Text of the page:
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23 Things we want in Leopard

post #1 of 23
Thread Starter 
Rob Griffiths gives his wish list for Leopard.

http://www.macworld.com/2006/06/firs...ist/index2.php These are the topics of interest.


Improvements to Spotlight

I welcome significant changes to Spotlight. I'm relatively happy with it but I agree that more searching functions are necessary to navigate a large hard drive stuffed with data. I'd also like to see a decent way of cataloging removable or network stores.

Built-in launcher

I really haven't used a launcher yet but I'm sure I'll have a need for one soon enough. I'd like to see Apple include a launcher that doesn't ape the current launchers in Launchbar and Butler etc. Try something unique here.


Finder fixes

Improve the speed, improve the functionality but don't go overboard. Pathfinder looks cool but it's a daunting UI at first glance.


Windows compatibility and integration

Make Bootcamp a nice solid app to help with dual booting. Add some sort of disc compression a la Parallels if possible.


Or virtualization

Stay away from it right now. I don't need to be told "go buy windows and Parallels" when I need a Mac version of an app just yet.


Virtual desktops

These things rock. Expose is not a VD replacement. The two can co-exist like peanut butter and jelly. In my limited experience with VD (tsk tsk) I thought it was very natural.


Make a true media center

Front Row is NOT a media centre. Make one Apple. It should have DVR and Audio/Video server capabilities. Bonjour should tie together multiple units on a network.


File and account security

Filevault should be fixed and not deployed until it's working correctly. Either that or add encryption to HFS+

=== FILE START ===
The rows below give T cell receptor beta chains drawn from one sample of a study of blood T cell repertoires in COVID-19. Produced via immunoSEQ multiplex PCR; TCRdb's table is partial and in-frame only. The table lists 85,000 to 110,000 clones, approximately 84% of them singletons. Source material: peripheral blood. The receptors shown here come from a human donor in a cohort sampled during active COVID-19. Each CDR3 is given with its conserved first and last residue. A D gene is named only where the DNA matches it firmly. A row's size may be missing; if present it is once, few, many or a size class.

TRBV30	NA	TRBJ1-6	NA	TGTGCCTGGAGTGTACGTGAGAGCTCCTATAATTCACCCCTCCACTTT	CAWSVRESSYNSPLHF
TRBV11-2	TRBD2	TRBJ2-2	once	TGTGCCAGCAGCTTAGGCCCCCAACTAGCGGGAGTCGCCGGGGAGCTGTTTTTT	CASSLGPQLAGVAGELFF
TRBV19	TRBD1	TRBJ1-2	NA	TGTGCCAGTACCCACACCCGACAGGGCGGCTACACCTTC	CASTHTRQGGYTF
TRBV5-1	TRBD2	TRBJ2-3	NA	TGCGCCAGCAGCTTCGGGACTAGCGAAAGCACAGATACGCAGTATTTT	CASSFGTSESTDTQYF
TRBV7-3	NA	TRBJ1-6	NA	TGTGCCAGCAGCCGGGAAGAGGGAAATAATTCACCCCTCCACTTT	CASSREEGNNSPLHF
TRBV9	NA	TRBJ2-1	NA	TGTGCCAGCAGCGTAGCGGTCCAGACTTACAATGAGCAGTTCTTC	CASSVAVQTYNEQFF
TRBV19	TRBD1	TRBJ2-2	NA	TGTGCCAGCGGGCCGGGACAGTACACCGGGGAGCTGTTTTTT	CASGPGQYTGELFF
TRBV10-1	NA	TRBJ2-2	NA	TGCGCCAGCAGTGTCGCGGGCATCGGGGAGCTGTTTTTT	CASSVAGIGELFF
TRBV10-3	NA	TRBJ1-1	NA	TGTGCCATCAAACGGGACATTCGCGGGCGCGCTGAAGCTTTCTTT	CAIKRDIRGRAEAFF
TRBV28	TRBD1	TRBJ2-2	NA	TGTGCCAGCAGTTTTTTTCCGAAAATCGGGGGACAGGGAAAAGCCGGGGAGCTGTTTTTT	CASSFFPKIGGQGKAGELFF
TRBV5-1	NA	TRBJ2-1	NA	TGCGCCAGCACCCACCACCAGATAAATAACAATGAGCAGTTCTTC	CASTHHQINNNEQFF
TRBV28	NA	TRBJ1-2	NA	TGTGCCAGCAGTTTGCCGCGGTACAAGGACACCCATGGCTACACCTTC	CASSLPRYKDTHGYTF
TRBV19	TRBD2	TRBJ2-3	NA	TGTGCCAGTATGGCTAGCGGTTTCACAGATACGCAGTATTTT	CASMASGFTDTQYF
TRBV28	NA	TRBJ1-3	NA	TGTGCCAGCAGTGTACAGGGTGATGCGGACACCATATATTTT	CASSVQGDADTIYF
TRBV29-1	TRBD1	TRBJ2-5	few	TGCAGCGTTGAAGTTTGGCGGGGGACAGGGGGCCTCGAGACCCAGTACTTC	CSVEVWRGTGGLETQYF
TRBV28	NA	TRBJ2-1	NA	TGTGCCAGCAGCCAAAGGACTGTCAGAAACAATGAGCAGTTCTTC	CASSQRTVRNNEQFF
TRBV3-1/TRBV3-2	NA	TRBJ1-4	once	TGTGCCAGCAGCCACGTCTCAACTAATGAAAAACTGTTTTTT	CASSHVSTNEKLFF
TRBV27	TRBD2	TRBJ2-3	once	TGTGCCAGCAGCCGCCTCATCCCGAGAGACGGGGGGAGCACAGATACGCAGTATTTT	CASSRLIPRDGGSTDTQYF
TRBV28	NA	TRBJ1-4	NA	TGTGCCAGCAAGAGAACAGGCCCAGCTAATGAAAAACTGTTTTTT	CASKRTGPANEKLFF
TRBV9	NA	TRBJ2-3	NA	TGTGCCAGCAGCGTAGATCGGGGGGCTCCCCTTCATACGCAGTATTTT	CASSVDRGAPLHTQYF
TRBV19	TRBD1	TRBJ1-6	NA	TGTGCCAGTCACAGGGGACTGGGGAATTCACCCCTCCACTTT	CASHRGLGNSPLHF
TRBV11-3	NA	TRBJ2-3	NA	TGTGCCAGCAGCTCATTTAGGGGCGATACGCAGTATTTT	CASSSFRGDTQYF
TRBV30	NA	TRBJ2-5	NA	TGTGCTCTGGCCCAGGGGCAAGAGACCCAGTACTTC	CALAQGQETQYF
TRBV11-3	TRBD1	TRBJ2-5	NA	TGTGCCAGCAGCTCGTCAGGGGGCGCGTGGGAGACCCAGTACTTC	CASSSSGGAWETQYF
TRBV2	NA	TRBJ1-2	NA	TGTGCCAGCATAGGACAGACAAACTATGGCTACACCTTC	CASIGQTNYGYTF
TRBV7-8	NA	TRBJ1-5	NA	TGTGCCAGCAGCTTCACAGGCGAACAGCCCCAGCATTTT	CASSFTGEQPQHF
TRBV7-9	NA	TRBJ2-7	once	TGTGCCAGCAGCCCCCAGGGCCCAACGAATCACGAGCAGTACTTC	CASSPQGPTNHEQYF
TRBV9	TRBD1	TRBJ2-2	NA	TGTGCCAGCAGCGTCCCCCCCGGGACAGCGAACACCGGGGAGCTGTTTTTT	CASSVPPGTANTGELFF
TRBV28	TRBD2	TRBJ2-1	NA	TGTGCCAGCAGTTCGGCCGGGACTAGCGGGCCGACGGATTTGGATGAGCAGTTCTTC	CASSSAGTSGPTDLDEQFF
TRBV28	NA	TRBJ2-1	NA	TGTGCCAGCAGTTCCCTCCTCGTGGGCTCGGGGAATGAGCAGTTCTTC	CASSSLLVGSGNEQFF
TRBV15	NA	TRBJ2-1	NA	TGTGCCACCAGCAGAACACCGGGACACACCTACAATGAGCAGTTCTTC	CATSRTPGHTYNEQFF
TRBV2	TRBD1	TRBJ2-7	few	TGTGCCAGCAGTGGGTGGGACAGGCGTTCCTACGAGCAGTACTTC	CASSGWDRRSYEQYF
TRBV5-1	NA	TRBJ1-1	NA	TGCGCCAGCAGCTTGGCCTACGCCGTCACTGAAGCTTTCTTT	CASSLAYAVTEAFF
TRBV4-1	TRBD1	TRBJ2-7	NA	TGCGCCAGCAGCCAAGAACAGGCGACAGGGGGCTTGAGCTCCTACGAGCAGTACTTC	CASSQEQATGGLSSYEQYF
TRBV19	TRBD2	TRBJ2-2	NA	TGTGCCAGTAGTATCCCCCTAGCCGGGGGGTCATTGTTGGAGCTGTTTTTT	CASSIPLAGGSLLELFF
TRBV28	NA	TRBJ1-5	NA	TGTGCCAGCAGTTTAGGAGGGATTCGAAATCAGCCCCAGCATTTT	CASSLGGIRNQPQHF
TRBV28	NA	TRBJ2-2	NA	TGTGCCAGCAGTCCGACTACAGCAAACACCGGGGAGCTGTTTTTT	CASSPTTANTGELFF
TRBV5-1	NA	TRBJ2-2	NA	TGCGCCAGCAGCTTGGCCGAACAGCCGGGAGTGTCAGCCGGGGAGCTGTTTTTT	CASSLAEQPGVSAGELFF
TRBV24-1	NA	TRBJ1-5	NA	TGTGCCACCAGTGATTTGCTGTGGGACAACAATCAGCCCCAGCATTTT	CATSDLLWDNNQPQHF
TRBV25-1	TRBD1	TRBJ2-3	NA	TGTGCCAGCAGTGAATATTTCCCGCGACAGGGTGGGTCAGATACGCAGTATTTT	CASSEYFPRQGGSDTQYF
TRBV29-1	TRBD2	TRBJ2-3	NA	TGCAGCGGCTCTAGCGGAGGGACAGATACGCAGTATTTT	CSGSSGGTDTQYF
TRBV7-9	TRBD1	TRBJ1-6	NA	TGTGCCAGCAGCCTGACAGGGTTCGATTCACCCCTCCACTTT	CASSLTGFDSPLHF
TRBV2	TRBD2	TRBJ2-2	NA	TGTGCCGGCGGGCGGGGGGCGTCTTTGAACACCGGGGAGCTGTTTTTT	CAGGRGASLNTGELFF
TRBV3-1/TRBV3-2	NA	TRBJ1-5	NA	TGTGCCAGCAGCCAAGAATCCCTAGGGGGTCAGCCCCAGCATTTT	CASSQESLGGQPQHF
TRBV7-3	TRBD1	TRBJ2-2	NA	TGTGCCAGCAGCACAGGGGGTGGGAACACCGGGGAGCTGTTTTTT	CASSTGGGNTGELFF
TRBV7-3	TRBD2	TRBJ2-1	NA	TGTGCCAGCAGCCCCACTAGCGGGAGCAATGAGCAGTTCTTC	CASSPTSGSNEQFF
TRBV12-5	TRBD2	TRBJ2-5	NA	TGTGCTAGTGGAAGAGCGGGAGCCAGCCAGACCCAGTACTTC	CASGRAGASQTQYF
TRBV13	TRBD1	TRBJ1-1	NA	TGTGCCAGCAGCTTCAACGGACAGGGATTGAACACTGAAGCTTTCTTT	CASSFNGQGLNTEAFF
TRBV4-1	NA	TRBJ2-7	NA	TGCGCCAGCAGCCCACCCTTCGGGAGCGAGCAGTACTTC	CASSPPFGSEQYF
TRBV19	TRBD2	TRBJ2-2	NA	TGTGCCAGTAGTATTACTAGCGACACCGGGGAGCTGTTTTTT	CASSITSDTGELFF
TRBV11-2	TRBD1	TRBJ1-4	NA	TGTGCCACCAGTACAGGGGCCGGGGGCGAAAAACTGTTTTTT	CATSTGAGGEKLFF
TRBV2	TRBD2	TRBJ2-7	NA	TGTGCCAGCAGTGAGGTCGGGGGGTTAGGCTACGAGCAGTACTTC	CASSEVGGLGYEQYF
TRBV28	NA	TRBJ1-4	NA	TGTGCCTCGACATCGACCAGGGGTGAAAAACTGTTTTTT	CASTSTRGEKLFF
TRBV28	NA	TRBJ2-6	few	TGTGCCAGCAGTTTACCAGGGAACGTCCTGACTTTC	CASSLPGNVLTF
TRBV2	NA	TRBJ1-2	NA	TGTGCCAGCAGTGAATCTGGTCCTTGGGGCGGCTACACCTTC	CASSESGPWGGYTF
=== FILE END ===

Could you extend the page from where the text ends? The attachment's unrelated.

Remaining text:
Restore more

Simply add some sort of snapshot service and not only will it protect your computer from PEBKAC situations you have a quasi backup solution.



Smart locations

This should have been in Jaguar. Come'on Apple.


Smart users

Home accounts on iPods. Make it happen. One UI everywhere.


Improve VoiceOver

Improve any tool that helps those with common disabilities


Expand Disk Utilitys powers

Or better yet adopt a FS that prevents disk problem (ZFS)


More from Mai

Clean up the UI. It looks pedestrian. Link iCal to it a bit better. Create the poor man's groupware. Kill Entourage.


Smart syncing

I should be able to sync ANYTHING in the OS that I change on a routine basis. Syncing things like phones , PDAs and other computers should be a walk in the park. This is huge for just about any computer user with more than one computer.


Keeping tabs with iChat

Add tabs and other network support. Add VoIP


Automator II

Improve the speed and programming functions. This is a tough task because automating isn't easy in any arena. AII with some new whizbang effective features would be great. Honestly I don't use it now but I want to as I get more familiar with my own personal workflow


More Automator updates

Perhaps you can make an Automator Pro with a more advanced UI so that things don't have to be dumbed down too much


Capturing moving pictures

I like Snapz Pro but I agree...give at least rudimentary video capture.


Bring back Sherlock

No


Pop-up innovations

I like the Growl support but I'd like to see the floating UI widgets used in apps like Motion enter the OS UI framework


Tabbed Terminal

Sounds like a winner


PowerPC or not to be

I think 10.6 is the last PPC update
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post #2 of 23
Improvements to Spotlight

1 - support logical operators and groupings
2 - narrower search (i.e. begins with, contains, exact. etc.)
3 - index iDisk
4 - store external/network drive indexes on booted drive that can be searched. If a file is selected and is not connected to the computer then a message pops up giving the details.
5 - index backups

Built-in launcher

If this is a dock icon that eliminates the need to open a finder window, select 'Applications' then scroll to app, and finally select the app name, then "Yes."

Or virtualization

Would this allow Windows 2000 Professional to be installed? This would not help people with a PPC Mac, but what about OpenBSD or PPC based Linux distros? This would be sweet.

Make a true media center

Front Row is the first step. Once Steves makes the necessary deals with Hollywood, the Intel transition is complete, and Leopard is out then we will see a new Ives creation.

Smart locations

What is this?


PowerPC or not to be

G3 - 10.5
G4 - 10.5, 10.6, 10.7
G5 - 10.5, 10.6, 10.7, 10.8

The real question is not "When no more PPC?", but "When no more 32-bit cpu?" I am not talking about Finder being a 64-bit app, but when do all the frameworks become 64-bit?